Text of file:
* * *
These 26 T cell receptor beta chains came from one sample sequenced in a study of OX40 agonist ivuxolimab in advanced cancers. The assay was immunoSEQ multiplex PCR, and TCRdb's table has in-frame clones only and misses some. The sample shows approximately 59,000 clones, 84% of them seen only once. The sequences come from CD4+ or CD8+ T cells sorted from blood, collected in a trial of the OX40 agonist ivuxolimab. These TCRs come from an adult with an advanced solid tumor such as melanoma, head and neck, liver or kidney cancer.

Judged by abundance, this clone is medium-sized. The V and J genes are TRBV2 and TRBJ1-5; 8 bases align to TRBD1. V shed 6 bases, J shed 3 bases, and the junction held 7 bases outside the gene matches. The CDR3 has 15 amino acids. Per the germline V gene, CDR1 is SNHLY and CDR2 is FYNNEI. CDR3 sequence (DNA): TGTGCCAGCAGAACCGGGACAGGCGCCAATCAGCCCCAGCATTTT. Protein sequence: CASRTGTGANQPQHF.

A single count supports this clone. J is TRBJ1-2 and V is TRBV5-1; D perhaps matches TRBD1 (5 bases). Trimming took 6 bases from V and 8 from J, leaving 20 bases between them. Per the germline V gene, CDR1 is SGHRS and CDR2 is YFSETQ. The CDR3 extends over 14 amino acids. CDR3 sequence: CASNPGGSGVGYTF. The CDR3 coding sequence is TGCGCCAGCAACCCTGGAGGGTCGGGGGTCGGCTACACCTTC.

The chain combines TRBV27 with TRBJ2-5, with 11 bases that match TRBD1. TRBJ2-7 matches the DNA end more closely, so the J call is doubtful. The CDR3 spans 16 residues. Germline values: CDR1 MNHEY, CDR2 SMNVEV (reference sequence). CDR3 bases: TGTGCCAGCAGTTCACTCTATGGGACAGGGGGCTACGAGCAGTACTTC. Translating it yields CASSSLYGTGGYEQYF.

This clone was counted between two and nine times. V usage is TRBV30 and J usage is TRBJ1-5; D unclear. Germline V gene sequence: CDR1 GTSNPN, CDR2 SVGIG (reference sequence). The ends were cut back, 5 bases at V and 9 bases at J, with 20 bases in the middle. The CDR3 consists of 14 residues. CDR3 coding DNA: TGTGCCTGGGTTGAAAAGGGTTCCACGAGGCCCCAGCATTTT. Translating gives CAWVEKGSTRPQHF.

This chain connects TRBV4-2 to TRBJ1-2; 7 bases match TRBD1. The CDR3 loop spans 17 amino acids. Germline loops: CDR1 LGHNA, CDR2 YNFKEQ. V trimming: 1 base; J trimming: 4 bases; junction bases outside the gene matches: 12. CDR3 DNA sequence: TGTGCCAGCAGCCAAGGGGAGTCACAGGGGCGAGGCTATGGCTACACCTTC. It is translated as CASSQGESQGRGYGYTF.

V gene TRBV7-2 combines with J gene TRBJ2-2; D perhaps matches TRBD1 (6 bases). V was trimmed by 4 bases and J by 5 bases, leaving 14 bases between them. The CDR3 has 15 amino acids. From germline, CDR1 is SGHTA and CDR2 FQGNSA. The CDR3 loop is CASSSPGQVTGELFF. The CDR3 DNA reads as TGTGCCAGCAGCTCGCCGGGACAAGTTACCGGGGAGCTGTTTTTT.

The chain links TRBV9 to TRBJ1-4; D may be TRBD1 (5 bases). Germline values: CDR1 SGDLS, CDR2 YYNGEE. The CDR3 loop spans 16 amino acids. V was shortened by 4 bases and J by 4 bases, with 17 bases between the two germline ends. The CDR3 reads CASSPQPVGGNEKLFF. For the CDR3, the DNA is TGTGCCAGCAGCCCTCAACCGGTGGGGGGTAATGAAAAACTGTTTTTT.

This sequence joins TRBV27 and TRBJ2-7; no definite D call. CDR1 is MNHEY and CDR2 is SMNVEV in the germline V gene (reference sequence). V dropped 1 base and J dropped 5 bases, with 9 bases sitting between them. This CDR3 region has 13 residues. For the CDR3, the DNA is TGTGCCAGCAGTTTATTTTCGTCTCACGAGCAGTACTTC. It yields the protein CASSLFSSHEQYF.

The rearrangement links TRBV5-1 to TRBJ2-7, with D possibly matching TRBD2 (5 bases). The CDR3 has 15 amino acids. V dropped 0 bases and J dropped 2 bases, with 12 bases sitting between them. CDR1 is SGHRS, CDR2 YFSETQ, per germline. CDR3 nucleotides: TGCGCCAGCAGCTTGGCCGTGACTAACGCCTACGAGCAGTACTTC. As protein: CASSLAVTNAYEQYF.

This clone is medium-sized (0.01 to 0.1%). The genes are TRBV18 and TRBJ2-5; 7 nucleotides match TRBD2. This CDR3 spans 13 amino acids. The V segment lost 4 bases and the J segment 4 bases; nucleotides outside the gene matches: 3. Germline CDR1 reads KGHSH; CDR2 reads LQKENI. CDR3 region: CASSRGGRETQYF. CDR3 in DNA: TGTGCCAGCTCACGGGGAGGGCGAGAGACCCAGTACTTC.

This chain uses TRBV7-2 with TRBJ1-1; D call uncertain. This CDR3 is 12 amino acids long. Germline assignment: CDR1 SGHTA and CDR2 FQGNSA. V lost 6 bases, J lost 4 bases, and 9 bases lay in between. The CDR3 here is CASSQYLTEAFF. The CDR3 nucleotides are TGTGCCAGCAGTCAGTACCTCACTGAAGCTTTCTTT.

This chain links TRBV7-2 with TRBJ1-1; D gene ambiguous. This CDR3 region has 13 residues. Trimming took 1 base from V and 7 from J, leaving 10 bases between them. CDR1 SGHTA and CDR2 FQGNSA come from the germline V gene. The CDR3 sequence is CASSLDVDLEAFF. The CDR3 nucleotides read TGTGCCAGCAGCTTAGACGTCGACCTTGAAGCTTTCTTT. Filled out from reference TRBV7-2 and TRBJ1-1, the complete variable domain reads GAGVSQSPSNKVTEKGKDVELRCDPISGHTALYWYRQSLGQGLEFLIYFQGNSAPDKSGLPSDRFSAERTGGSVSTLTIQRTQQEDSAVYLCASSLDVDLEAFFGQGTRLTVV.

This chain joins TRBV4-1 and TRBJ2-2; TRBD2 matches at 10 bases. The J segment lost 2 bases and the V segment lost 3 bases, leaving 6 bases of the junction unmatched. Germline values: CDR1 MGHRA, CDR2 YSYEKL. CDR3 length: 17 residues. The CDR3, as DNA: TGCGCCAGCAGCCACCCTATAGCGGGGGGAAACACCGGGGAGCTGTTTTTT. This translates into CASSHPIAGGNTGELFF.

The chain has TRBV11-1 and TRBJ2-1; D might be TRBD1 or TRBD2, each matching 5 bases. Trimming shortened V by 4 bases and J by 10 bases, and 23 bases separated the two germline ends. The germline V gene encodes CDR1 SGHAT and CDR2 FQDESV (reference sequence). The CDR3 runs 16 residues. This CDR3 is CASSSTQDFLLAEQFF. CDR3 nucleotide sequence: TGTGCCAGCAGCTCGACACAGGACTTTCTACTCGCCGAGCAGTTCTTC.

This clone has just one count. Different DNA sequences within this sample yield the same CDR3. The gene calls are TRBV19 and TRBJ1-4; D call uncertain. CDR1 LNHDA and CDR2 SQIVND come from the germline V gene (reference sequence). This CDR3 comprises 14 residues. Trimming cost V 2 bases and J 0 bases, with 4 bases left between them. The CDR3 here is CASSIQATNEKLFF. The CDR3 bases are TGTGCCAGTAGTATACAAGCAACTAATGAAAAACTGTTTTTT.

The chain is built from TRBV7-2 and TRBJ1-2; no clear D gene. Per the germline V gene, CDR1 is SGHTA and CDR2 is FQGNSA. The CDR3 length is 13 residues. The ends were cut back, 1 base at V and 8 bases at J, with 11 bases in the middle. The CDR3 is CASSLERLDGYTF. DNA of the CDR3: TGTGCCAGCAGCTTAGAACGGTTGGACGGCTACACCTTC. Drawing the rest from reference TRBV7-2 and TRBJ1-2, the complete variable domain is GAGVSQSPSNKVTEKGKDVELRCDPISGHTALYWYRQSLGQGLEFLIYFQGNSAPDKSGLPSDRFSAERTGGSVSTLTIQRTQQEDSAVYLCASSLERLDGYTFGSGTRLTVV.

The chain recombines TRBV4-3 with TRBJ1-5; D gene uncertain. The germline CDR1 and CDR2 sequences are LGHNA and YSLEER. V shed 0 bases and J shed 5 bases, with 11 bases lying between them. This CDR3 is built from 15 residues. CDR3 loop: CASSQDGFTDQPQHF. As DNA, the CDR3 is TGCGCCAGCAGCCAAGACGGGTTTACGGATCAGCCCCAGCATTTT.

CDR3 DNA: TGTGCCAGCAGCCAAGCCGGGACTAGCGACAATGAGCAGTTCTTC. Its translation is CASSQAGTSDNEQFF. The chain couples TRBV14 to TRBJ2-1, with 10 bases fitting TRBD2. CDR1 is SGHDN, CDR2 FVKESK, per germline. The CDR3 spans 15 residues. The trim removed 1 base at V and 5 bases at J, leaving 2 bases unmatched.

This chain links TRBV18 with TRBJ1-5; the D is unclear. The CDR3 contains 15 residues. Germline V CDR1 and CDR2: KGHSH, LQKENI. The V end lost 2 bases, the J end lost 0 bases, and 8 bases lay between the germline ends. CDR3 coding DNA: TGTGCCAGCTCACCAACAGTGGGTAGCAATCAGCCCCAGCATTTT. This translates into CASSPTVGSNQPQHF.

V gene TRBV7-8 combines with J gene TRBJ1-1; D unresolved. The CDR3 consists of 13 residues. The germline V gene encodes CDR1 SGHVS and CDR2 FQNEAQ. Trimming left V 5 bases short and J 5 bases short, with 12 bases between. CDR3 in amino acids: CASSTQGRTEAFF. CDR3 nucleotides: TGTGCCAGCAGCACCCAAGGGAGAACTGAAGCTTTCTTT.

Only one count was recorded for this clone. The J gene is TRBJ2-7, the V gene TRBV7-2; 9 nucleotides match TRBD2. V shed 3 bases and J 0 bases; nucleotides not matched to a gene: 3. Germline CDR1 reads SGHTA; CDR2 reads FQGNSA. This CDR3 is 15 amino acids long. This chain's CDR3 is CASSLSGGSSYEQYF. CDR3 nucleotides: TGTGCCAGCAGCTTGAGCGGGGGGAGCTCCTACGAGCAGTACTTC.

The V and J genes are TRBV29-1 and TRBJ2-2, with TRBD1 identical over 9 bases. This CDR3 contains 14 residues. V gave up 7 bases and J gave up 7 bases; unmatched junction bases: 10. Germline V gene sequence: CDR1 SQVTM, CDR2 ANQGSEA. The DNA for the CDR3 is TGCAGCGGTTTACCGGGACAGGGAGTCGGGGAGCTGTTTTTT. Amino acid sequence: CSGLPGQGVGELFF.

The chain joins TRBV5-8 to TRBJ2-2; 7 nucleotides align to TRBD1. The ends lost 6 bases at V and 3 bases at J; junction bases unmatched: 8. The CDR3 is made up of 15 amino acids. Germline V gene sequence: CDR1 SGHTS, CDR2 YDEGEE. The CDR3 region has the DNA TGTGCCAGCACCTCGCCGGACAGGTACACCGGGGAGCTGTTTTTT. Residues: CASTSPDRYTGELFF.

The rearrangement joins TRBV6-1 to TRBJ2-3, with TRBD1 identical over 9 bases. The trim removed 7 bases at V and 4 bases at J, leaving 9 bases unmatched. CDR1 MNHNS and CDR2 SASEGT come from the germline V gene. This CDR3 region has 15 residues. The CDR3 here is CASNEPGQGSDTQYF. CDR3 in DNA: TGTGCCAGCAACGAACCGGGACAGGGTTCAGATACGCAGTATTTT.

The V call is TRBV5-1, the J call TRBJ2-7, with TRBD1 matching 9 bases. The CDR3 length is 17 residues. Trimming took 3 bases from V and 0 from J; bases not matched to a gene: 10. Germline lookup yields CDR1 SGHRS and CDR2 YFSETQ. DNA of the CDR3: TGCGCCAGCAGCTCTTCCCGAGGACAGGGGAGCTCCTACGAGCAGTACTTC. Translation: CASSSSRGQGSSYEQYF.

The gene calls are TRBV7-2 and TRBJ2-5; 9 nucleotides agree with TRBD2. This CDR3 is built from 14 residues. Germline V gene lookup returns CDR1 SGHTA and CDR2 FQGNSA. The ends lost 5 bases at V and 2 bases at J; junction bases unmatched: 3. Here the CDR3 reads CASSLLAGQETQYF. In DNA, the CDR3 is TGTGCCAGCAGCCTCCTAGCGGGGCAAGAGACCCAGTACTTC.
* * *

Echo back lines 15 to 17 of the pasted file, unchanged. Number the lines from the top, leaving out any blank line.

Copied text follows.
The chain has TRBV11-1 and TRBJ2-1; D might be TRBD1 or TRBD2, each matching 5 bases. Trimming shortened V by 4 bases and J by 10 bases, and 23 bases separated the two germline ends. The germline V gene encodes CDR1 SGHAT and CDR2 FQDESV (reference sequence). The CDR3 runs 16 residues. This CDR3 is CASSSTQDFLLAEQFF. CDR3 nucleotide sequence: TGTGCCAGCAGCTCGACACAGGACTTTCTACTCGCCGAGCAGTTCTTC.

This clone has just one count. Different DNA sequences within this sample yield the same CDR3. The gene calls are TRBV19 and TRBJ1-4; D call uncertain. CDR1 LNHDA and CDR2 SQIVND come from the germline V gene (reference sequence). This CDR3 comprises 14 residues. Trimming cost V 2 bases and J 0 bases, with 4 bases left between them. The CDR3 here is CASSIQATNEKLFF. The CDR3 bases are TGTGCCAGTAGTATACAAGCAACTAATGAAAAACTGTTTTTT.

The chain is built from TRBV7-2 and TRBJ1-2; no clear D gene. Per the germline V gene, CDR1 is SGHTA and CDR2 is FQGNSA. The CDR3 length is 13 residues. The ends were cut back, 1 base at V and 8 bases at J, with 11 bases in the middle. The CDR3 is CASSLERLDGYTF. DNA of the CDR3: TGTGCCAGCAGCTTAGAACGGTTGGACGGCTACACCTTC. Drawing the rest from reference TRBV7-2 and TRBJ1-2, the complete variable domain is GAGVSQSPSNKVTEKGKDVELRCDPISGHTALYWYRQSLGQGLEFLIYFQGNSAPDKSGLPSDRFSAERTGGSVSTLTIQRTQQEDSAVYLCASSLERLDGYTFGSGTRLTVV.